Beaufort-en-Vallée, September 2016 — Beaufort’s Joseph Denais museum, in western France’s Anjou, is a survivor. Built in 1905, it has the proud resplendence of a turn-of-the century post-industrial-revolution institution whose ambition was to enlighten the local community. These days, with its collection of stuffed animals, Egyptian sarcophagi, Japanese porcelain and impressionist paintings, it has the charming incongruity of a life-size cabinet of curiosity that has miraculously made it into the 21st century. Continue reading “A cabinet of curiosity for the people”
Maria Alm, Feb. 2015 – The western face of the Hochkönig is a steep expanse of snow and rock. “The refuge is up there on the right,” says the waiter pointing to the ridge of the peak that gives its name to the ski area south of Salzburg. We frown and squint through the restaurant’s floor-to-ceiling window but all we can see is a vertiginous cliff face. Continue reading “Fit for a king: skiing the Hochkönig area”
Innsbruck, October 2015 – The tiny balcony protruding on the west side of the Theresien Kirche, in Innsbruck’s Hungerburg suburb, is one of the few external ornaments on the austere 1930s church. Its shadow, already long at nearly 4pm, gives fleeting depth to the plain off-white wall. Inside, the afternoon sun glides over the simple benches and lights up the post-war frescoes painted by Austrian artist Max Weiler in 1945.
Val d’Isère, Oct. 2015 — We’ve been walking up the trail above the L piste towards the Ouillette lake, just up from the Laisinant, for nearly two hours. On a summer’s day, this takes no longer than an hour. But the snow that fell for nearly 24 hours yesterday is making our progress much slower on this Autumn afternoon.
June 2015 — It’s early June at Chaumont-sur-Loire’s annual garden festival, and one of the 26 gardens created around this year’s theme, ‘A Collector’s Garden’, is already getting more attention than others.
“Seriously, you should be careful,” says L, who had a near-miss with an elk on her way back home at dusk a few months ago. Her partner M warns us bluntly: “Elks are more dangerous than other animals. They’re tall, so if you hit them their legs go under the car while the body goes straight into your windscreen; that’s two tonnes of animal landing right on you.”
We push the door to Göteborg’s humble cathedral, whose warm sandstone and pale brick façade cuts a slight silhouette against the summer sky. Near the choir, a singer and his pianist are rehearsing. His voice rises in the peaceful, modest interior and fills the cool off-white walls. We sit for a while, thieving a few musical moments of what he later tells us is from Dvorak’s Biblical Songs.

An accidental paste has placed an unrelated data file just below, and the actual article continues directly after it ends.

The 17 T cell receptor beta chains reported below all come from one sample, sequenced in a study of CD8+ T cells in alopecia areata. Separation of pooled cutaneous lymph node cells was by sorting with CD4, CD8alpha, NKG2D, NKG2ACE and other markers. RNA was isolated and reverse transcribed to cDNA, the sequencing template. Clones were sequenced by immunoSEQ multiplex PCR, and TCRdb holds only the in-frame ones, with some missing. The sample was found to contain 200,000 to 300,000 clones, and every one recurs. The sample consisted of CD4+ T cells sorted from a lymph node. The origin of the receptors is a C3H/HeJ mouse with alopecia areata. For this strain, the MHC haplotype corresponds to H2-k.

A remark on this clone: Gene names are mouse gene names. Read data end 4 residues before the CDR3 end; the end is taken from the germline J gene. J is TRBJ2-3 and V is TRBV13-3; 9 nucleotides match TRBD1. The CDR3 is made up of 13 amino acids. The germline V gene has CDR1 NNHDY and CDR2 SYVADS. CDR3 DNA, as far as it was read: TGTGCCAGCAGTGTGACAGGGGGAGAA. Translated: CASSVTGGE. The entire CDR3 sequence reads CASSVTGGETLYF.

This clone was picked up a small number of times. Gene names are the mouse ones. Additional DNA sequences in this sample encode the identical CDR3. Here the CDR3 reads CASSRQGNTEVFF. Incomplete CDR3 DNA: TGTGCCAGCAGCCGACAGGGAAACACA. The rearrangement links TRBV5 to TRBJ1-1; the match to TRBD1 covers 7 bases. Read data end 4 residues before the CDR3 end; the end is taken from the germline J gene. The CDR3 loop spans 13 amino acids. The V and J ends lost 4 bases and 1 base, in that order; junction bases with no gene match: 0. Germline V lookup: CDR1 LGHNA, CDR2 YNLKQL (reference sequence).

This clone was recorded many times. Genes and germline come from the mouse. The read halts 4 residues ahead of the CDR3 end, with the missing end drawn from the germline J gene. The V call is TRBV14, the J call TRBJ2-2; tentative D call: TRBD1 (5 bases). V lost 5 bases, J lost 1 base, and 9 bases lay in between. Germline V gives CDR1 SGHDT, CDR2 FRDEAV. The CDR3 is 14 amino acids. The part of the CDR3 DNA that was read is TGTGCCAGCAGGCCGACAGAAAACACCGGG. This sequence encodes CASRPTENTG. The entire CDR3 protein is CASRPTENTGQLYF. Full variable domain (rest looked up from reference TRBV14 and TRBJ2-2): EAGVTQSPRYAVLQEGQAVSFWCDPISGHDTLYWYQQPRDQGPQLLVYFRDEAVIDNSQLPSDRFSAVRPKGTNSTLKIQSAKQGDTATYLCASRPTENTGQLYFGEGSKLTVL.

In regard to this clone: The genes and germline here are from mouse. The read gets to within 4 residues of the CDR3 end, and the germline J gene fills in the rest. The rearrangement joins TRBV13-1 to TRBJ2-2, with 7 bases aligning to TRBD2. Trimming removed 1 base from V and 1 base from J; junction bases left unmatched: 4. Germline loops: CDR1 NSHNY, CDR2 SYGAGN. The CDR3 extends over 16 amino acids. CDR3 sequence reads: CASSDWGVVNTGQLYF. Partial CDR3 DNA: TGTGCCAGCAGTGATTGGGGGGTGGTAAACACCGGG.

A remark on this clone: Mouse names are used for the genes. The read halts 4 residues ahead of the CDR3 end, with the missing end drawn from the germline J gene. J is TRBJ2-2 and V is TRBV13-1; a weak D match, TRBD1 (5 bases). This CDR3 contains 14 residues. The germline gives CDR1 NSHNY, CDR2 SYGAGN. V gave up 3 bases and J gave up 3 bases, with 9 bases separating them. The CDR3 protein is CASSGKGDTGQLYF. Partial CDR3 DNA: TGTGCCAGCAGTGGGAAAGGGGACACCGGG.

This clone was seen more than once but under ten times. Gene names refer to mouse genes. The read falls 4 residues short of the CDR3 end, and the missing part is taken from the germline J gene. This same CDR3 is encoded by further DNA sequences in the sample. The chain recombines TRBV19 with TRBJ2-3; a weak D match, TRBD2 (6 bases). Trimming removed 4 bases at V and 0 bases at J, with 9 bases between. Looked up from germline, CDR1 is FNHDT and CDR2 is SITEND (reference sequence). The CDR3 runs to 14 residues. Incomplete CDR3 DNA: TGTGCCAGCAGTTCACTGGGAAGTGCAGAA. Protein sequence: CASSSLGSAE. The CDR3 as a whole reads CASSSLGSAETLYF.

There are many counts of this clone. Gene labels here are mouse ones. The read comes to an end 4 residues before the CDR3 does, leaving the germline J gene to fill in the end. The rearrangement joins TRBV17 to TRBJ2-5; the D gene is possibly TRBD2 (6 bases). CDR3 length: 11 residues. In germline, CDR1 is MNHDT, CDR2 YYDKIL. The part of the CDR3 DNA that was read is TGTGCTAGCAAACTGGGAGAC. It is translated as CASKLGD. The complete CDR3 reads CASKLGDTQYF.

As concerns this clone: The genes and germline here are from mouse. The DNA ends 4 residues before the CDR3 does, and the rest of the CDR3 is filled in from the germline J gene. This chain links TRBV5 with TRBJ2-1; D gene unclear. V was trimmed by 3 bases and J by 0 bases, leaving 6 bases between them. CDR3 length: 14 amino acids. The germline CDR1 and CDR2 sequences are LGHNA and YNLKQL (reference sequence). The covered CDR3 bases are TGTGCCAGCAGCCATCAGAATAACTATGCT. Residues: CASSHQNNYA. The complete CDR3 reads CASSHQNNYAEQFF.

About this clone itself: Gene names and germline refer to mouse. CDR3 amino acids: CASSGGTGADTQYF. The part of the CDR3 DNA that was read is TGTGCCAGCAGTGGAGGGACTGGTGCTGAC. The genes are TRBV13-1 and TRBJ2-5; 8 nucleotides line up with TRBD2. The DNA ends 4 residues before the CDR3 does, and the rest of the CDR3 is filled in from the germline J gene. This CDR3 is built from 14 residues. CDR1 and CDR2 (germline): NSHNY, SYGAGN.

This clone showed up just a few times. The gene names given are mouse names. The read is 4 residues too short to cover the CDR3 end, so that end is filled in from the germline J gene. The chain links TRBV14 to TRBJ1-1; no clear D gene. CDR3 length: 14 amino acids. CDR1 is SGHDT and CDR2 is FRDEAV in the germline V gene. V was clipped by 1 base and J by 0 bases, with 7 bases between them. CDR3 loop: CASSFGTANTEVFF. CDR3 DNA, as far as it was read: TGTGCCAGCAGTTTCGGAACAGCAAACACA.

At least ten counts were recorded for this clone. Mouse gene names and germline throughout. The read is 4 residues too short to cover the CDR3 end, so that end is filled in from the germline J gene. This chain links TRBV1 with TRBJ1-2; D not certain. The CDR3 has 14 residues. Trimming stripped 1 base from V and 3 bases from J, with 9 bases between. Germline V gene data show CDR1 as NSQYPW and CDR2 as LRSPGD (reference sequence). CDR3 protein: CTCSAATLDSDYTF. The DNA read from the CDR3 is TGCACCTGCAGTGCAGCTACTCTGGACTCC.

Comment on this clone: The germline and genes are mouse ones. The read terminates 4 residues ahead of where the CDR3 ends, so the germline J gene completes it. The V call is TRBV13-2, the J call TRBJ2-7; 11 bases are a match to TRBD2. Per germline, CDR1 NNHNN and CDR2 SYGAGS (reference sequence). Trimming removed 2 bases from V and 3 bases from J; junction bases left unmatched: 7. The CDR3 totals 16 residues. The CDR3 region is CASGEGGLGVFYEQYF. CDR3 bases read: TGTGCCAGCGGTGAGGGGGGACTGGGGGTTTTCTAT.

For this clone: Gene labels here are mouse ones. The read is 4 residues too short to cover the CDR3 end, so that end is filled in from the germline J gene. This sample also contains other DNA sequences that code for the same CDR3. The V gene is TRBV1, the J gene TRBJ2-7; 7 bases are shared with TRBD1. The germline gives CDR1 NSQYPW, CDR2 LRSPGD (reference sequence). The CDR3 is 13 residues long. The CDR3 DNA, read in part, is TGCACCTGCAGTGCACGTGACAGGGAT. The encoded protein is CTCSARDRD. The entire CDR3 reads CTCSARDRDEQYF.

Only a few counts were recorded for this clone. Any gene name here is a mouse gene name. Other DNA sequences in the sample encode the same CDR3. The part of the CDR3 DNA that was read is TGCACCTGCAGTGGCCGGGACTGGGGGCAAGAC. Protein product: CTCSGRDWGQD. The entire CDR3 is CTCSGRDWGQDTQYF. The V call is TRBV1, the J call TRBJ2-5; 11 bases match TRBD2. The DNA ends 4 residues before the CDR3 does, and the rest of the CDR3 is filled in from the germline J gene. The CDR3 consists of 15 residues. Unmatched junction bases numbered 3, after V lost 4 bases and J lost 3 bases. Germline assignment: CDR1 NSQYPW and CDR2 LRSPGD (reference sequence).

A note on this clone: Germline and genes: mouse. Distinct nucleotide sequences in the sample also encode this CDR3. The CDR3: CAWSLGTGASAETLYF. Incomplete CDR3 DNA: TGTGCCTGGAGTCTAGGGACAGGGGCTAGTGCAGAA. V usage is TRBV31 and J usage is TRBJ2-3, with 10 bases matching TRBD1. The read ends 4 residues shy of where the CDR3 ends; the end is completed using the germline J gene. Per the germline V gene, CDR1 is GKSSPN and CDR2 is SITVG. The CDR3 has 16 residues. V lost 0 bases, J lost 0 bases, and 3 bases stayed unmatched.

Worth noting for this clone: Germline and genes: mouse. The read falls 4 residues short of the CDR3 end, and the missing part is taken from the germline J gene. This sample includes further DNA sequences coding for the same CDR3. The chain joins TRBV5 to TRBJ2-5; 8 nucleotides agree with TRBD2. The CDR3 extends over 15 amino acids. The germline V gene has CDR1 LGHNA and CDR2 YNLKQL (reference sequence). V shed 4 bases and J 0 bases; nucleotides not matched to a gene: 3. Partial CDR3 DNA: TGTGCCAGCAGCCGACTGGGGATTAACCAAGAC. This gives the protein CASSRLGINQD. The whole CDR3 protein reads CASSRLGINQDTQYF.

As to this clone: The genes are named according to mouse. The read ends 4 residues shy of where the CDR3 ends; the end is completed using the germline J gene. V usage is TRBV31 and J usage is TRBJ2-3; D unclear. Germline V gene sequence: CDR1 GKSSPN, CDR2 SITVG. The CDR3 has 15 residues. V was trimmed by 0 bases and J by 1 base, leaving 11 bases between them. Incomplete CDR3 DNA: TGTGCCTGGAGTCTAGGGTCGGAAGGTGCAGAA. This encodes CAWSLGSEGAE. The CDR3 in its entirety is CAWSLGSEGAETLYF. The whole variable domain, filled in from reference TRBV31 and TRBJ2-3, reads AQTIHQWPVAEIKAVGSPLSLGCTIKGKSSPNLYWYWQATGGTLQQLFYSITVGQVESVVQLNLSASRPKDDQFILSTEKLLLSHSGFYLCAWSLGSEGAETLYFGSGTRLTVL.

Today’s drive is much shorter than previous days, a mere 80km from Aalborg to Frederikshaven where we take a ferry across to Göteborg. It’s sunny, although not especially warm. We drive on roads lined with more lupins and daisies, aspens and willows. The countryside is gently undulating and, above our heads, white clouds are torn in long hair-thin strips.
Our hotel just outside Aalborg is in an old country house amid sprawling meadows on the edge of a wood. It’s a balmy afternoon, with the sun still high in the sky at nearly seven o’clock and just a few clouds disappearing off the horizon. It’s the kind of place where you want to relax in one of the salons and admire the view, a glass of chilled Chablis in hand. I enthusiastically grab the wine list from our waitress who shares my preference for French dry white wine. “Here we are: Chablis. How much is 620 Danish kroner?”. Dr K quickly checks the exchange rate and replies crisply: “How much is the Chilean white?”.
The drive from Osnabrück to Flensburg starts under showers and grey skies, but by mid-morning the clouds temporarily clear as we veer off the motorway towards Buxtehude. The road goes through the Altes Land, an area developed by Dutch settlers in the 14th century, and it’s a pleasant change from the relentless motorway. It’s fertile land still, with orchards and soft fruits, although Christmas trees appear to be a popular line too.
The people of Osnabrück are the happiest in Germany, according to a country-wide survey ten years ago which measured living standards, amenities, and public services. That was before the financial crisis and the pan-European austerity drive, and today it’s not immediately obvious why the town would top the happiness charts. But it looks friendly enough, and we’re certainly happy to be there, the first stopover of our four-week road trip to Finland.